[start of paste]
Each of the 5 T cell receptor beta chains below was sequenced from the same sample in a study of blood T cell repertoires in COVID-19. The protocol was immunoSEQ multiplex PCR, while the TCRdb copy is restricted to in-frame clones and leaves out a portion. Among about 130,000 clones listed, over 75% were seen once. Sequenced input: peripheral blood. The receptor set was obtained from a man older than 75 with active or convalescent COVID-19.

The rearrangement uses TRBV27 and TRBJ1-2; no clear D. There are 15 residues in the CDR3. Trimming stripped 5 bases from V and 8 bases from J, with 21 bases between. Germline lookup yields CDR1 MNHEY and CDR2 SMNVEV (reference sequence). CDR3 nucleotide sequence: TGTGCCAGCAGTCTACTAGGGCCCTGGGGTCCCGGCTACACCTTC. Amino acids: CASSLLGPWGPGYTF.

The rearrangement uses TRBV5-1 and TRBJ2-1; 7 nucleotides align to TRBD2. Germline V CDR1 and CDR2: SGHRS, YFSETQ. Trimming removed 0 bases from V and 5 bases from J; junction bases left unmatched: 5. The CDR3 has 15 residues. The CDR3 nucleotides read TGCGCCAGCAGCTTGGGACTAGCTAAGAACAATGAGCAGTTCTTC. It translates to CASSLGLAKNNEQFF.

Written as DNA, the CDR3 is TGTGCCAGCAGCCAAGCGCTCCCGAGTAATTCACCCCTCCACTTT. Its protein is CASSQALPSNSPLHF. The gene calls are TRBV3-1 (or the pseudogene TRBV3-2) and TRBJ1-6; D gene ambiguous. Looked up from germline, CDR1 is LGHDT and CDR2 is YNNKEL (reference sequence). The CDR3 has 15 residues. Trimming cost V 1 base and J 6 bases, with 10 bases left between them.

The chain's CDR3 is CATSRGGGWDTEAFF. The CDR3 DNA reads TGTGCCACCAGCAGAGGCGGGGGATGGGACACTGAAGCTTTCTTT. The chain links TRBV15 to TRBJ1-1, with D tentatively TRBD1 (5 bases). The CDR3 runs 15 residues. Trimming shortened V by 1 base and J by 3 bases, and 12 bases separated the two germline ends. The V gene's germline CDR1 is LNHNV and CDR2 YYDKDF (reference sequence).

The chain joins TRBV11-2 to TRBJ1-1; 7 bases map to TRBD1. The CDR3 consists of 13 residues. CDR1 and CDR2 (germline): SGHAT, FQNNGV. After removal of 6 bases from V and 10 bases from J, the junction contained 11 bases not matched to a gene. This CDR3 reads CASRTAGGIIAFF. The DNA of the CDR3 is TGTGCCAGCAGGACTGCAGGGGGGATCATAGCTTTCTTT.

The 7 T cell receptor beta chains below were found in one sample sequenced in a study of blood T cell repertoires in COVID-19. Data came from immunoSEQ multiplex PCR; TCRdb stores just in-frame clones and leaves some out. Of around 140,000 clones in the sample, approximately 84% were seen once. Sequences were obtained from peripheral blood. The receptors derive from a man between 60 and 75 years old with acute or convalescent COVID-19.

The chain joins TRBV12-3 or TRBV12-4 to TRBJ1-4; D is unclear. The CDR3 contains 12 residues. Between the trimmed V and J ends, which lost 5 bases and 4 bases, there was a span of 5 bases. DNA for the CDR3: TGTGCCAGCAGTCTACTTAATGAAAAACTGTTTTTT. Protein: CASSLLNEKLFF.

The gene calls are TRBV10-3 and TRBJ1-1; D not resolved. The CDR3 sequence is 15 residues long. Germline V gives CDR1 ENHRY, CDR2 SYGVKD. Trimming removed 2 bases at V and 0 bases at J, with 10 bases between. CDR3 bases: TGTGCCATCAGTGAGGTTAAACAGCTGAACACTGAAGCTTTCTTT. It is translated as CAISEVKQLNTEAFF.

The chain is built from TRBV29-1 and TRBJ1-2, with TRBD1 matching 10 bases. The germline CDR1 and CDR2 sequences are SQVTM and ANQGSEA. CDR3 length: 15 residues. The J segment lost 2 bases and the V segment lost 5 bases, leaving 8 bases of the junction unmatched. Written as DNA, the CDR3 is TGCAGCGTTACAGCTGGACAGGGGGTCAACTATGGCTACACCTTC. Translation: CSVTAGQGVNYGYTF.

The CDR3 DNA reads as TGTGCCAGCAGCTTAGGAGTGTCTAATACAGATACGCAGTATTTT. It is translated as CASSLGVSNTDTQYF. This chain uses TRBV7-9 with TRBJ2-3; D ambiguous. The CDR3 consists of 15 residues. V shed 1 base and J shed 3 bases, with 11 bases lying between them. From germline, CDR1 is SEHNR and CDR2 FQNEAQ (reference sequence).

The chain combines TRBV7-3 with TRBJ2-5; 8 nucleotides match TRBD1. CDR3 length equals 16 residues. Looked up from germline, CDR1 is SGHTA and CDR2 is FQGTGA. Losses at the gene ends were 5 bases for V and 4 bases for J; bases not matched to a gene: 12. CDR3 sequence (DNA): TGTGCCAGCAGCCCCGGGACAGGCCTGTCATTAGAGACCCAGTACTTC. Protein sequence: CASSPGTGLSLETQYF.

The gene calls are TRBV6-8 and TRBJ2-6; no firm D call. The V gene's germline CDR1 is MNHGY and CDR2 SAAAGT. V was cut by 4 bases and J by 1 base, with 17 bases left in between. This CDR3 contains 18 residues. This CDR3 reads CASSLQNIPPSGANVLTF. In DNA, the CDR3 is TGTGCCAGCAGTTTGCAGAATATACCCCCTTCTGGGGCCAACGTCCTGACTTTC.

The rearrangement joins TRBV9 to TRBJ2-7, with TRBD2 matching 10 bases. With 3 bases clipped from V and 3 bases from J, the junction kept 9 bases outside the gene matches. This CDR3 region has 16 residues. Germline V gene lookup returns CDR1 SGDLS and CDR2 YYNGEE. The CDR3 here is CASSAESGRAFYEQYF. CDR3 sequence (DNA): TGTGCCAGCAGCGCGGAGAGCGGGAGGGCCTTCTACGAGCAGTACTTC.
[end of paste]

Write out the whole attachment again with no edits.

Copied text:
Each of the 5 T cell receptor beta chains below was sequenced from the same sample in a study of blood T cell repertoires in COVID-19. The protocol was immunoSEQ multiplex PCR, while the TCRdb copy is restricted to in-frame clones and leaves out a portion. Among about 130,000 clones listed, over 75% were seen once. Sequenced input: peripheral blood. The receptor set was obtained from a man older than 75 with active or convalescent COVID-19.

The rearrangement uses TRBV27 and TRBJ1-2; no clear D. There are 15 residues in the CDR3. Trimming stripped 5 bases from V and 8 bases from J, with 21 bases between. Germline lookup yields CDR1 MNHEY and CDR2 SMNVEV (reference sequence). CDR3 nucleotide sequence: TGTGCCAGCAGTCTACTAGGGCCCTGGGGTCCCGGCTACACCTTC. Amino acids: CASSLLGPWGPGYTF.

The rearrangement uses TRBV5-1 and TRBJ2-1; 7 nucleotides align to TRBD2. Germline V CDR1 and CDR2: SGHRS, YFSETQ. Trimming removed 0 bases from V and 5 bases from J; junction bases left unmatched: 5. The CDR3 has 15 residues. The CDR3 nucleotides read TGCGCCAGCAGCTTGGGACTAGCTAAGAACAATGAGCAGTTCTTC. It translates to CASSLGLAKNNEQFF.

Written as DNA, the CDR3 is TGTGCCAGCAGCCAAGCGCTCCCGAGTAATTCACCCCTCCACTTT. Its protein is CASSQALPSNSPLHF. The gene calls are TRBV3-1 (or the pseudogene TRBV3-2) and TRBJ1-6; D gene ambiguous. Looked up from germline, CDR1 is LGHDT and CDR2 is YNNKEL (reference sequence). The CDR3 has 15 residues. Trimming cost V 1 base and J 6 bases, with 10 bases left between them.

The chain's CDR3 is CATSRGGGWDTEAFF. The CDR3 DNA reads TGTGCCACCAGCAGAGGCGGGGGATGGGACACTGAAGCTTTCTTT. The chain links TRBV15 to TRBJ1-1, with D tentatively TRBD1 (5 bases). The CDR3 runs 15 residues. Trimming shortened V by 1 base and J by 3 bases, and 12 bases separated the two germline ends. The V gene's germline CDR1 is LNHNV and CDR2 YYDKDF (reference sequence).

The chain joins TRBV11-2 to TRBJ1-1; 7 bases map to TRBD1. The CDR3 consists of 13 residues. CDR1 and CDR2 (germline): SGHAT, FQNNGV. After removal of 6 bases from V and 10 bases from J, the junction contained 11 bases not matched to a gene. This CDR3 reads CASRTAGGIIAFF. The DNA of the CDR3 is TGTGCCAGCAGGACTGCAGGGGGGATCATAGCTTTCTTT.

The 7 T cell receptor beta chains below were found in one sample sequenced in a study of blood T cell repertoires in COVID-19. Data came from immunoSEQ multiplex PCR; TCRdb stores just in-frame clones and leaves some out. Of around 140,000 clones in the sample, approximately 84% were seen once. Sequences were obtained from peripheral blood. The receptors derive from a man between 60 and 75 years old with acute or convalescent COVID-19.

The chain joins TRBV12-3 or TRBV12-4 to TRBJ1-4; D is unclear. The CDR3 contains 12 residues. Between the trimmed V and J ends, which lost 5 bases and 4 bases, there was a span of 5 bases. DNA for the CDR3: TGTGCCAGCAGTCTACTTAATGAAAAACTGTTTTTT. Protein: CASSLLNEKLFF.

The gene calls are TRBV10-3 and TRBJ1-1; D not resolved. The CDR3 sequence is 15 residues long. Germline V gives CDR1 ENHRY, CDR2 SYGVKD. Trimming removed 2 bases at V and 0 bases at J, with 10 bases between. CDR3 bases: TGTGCCATCAGTGAGGTTAAACAGCTGAACACTGAAGCTTTCTTT. It is translated as CAISEVKQLNTEAFF.

The chain is built from TRBV29-1 and TRBJ1-2, with TRBD1 matching 10 bases. The germline CDR1 and CDR2 sequences are SQVTM and ANQGSEA. CDR3 length: 15 residues. The J segment lost 2 bases and the V segment lost 5 bases, leaving 8 bases of the junction unmatched. Written as DNA, the CDR3 is TGCAGCGTTACAGCTGGACAGGGGGTCAACTATGGCTACACCTTC. Translation: CSVTAGQGVNYGYTF.

The CDR3 DNA reads as TGTGCCAGCAGCTTAGGAGTGTCTAATACAGATACGCAGTATTTT. It is translated as CASSLGVSNTDTQYF. This chain uses TRBV7-9 with TRBJ2-3; D ambiguous. The CDR3 consists of 15 residues. V shed 1 base and J shed 3 bases, with 11 bases lying between them. From germline, CDR1 is SEHNR and CDR2 FQNEAQ (reference sequence).

The chain combines TRBV7-3 with TRBJ2-5; 8 nucleotides match TRBD1. CDR3 length equals 16 residues. Looked up from germline, CDR1 is SGHTA and CDR2 is FQGTGA. Losses at the gene ends were 5 bases for V and 4 bases for J; bases not matched to a gene: 12. CDR3 sequence (DNA): TGTGCCAGCAGCCCCGGGACAGGCCTGTCATTAGAGACCCAGTACTTC. Protein sequence: CASSPGTGLSLETQYF.

The gene calls are TRBV6-8 and TRBJ2-6; no firm D call. The V gene's germline CDR1 is MNHGY and CDR2 SAAAGT. V was cut by 4 bases and J by 1 base, with 17 bases left in between. This CDR3 contains 18 residues. This CDR3 reads CASSLQNIPPSGANVLTF. In DNA, the CDR3 is TGTGCCAGCAGTTTGCAGAATATACCCCCTTCTGGGGCCAACGTCCTGACTTTC.

The rearrangement joins TRBV9 to TRBJ2-7, with TRBD2 matching 10 bases. With 3 bases clipped from V and 3 bases from J, the junction kept 9 bases outside the gene matches. This CDR3 region has 16 residues. Germline V gene lookup returns CDR1 SGDLS and CDR2 YYNGEE. The CDR3 here is CASSAESGRAFYEQYF. CDR3 sequence (DNA): TGTGCCAGCAGCGCGGAGAGCGGGAGGGCCTTCTACGAGCAGTACTTC.